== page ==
So, in conclusion, in the spirit of Gandhi’s Hind Swaraj, I would say that the antidote is not to offer platitudes to unity through labels like either “Hindu” or “South Asian,” but to restore a sense of rule over one’s own minds and hearts first. Let the stories, songs, novels, movies come forth again from Indian Americans that will show us new and better ways to be.

I dedicate this column to my mother, Jamuna, The People’s Actress, and to her unsung fans who wept for her passing as we did.

Vamsee Juluri is a Professor of Media Studies at the University of San Francisco. His latest book is “The Firekeepers of Jwalapuram,” part 2 of a trilogy titled “The Kishkindha Chronicles,” … “because the world was a better place when the monkeys ran the world.”

View Comments (3)
  • Vamsee Juluri has a meandering and self-indulgent style that can be very grating. It takes him forever to come to the point. And yet, the opening is never explained. Not everybody knows his mother’s accomplishments in theater and cinema or her shifting political affiliations. It would have been helpful of Mr. Juluri to explain to the audience the opening and closing references to his mother and how they accentuate the key point he is making.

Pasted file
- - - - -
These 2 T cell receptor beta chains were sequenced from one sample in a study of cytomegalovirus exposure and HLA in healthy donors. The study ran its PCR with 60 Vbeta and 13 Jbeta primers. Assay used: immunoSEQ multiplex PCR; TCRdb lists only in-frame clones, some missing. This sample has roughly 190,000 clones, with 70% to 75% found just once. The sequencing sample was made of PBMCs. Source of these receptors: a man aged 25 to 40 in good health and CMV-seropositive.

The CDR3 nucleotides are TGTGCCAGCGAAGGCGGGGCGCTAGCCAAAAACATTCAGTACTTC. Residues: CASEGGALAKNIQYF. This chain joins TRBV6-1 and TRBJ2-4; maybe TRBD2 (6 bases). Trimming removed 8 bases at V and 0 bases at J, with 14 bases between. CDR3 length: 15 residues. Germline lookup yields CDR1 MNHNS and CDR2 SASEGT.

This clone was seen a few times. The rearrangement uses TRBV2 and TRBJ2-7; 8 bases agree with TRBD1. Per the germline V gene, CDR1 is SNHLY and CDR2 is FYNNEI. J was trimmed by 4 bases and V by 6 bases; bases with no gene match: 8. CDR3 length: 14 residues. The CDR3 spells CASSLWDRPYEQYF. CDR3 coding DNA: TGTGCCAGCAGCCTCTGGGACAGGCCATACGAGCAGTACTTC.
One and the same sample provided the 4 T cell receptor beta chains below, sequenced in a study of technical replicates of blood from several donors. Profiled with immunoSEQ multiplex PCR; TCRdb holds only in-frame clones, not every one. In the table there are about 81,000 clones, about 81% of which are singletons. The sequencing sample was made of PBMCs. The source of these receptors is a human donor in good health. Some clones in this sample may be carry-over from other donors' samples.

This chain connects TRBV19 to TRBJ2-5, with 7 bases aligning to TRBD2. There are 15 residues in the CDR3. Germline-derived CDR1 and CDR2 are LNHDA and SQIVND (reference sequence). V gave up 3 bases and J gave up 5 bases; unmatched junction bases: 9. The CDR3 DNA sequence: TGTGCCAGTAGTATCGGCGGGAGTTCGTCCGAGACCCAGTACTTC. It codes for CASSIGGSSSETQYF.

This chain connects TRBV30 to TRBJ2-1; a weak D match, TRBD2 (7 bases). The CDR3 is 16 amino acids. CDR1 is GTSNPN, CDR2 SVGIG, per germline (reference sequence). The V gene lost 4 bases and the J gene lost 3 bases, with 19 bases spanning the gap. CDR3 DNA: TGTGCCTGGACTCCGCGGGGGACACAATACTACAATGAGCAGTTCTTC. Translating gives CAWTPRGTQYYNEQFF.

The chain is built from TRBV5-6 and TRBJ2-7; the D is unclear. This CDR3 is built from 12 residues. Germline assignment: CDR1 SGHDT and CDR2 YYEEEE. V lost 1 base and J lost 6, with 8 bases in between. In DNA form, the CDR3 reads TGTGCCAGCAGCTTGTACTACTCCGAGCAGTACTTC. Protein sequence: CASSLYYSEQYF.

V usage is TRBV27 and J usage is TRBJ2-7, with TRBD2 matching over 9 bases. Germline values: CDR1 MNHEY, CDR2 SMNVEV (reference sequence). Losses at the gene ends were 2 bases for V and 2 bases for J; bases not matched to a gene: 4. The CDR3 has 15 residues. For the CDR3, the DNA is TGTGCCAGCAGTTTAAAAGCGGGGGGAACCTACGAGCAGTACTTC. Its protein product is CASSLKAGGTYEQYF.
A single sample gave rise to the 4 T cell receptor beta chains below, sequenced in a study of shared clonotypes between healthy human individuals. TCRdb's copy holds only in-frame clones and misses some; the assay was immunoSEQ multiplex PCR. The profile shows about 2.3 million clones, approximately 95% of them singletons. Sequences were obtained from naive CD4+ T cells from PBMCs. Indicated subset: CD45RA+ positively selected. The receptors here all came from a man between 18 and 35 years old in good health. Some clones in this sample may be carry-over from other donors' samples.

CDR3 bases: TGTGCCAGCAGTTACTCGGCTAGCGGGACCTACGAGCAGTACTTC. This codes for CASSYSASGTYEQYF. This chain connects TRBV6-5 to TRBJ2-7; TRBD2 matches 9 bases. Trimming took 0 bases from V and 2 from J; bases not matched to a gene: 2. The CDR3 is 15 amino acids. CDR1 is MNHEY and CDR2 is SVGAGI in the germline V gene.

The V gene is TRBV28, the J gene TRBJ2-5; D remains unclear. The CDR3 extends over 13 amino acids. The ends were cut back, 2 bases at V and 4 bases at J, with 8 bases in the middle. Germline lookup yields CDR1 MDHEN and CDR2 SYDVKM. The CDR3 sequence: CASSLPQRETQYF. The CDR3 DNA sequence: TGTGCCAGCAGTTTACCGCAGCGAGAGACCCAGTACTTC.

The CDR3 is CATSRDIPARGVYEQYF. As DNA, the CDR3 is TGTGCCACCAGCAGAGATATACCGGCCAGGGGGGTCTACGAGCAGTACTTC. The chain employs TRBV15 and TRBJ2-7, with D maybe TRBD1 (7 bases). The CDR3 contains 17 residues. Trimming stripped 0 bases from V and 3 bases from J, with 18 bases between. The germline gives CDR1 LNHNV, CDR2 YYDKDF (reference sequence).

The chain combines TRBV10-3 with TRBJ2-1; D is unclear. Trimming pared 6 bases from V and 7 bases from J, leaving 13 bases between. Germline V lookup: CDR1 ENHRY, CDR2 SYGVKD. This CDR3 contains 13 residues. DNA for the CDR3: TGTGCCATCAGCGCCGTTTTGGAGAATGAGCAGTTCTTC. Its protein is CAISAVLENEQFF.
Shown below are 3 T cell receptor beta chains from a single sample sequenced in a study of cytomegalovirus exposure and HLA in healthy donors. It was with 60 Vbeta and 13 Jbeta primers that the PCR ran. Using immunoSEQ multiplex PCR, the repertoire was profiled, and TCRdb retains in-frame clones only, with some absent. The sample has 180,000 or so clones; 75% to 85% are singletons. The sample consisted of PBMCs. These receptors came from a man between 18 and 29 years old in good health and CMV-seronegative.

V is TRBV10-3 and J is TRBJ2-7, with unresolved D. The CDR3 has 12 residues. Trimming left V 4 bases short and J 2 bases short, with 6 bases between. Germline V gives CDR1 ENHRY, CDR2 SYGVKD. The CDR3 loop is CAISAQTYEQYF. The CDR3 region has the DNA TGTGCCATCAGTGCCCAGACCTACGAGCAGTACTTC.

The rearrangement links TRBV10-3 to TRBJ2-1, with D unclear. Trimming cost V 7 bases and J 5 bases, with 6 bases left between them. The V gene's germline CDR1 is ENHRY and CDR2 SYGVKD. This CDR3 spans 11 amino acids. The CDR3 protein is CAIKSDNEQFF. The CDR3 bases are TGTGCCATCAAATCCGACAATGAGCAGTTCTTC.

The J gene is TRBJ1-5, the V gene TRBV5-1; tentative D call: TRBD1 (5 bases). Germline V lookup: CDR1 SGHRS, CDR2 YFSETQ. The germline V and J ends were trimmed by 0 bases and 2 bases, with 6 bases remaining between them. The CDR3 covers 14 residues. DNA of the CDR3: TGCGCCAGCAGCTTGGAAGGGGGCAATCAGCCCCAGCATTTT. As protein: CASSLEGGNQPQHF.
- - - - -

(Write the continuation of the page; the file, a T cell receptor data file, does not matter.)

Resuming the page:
• IT is not Hinduphobia but more important, Hinduisim does not even get mentioned in the main media when they speak about major religions o fthe world. There is misinformation about Hindusim being taught in Schools. We have to get recognition for Hinduisim first before you see any Hinduphobia. And the Hindui right wingers want majority to have its way in India but wants protection as minority in US. That is why most Indians (over 70%) in last elections voted progressive but want India to become a Hindu Rashtra. That is the conflict I see in Indian American diaspora which this article completely missed.

  • If the so called progressives as well as their political opponents both claim that US is a judayo-christian country, it is difficult to understand the ‘progressives’ objecting India being called a hindu rashtra. This is extreme duplicity and no wonder the extreme progressives of soviet empire are practically gone.

Leave a Reply

Your email address will not be published.

© 2020 American Kahani LLC. All rights reserved.

The viewpoints expressed by the authors do not necessarily reflect the opinions, viewpoints and editorial policies of American Kahani.
Scroll To Top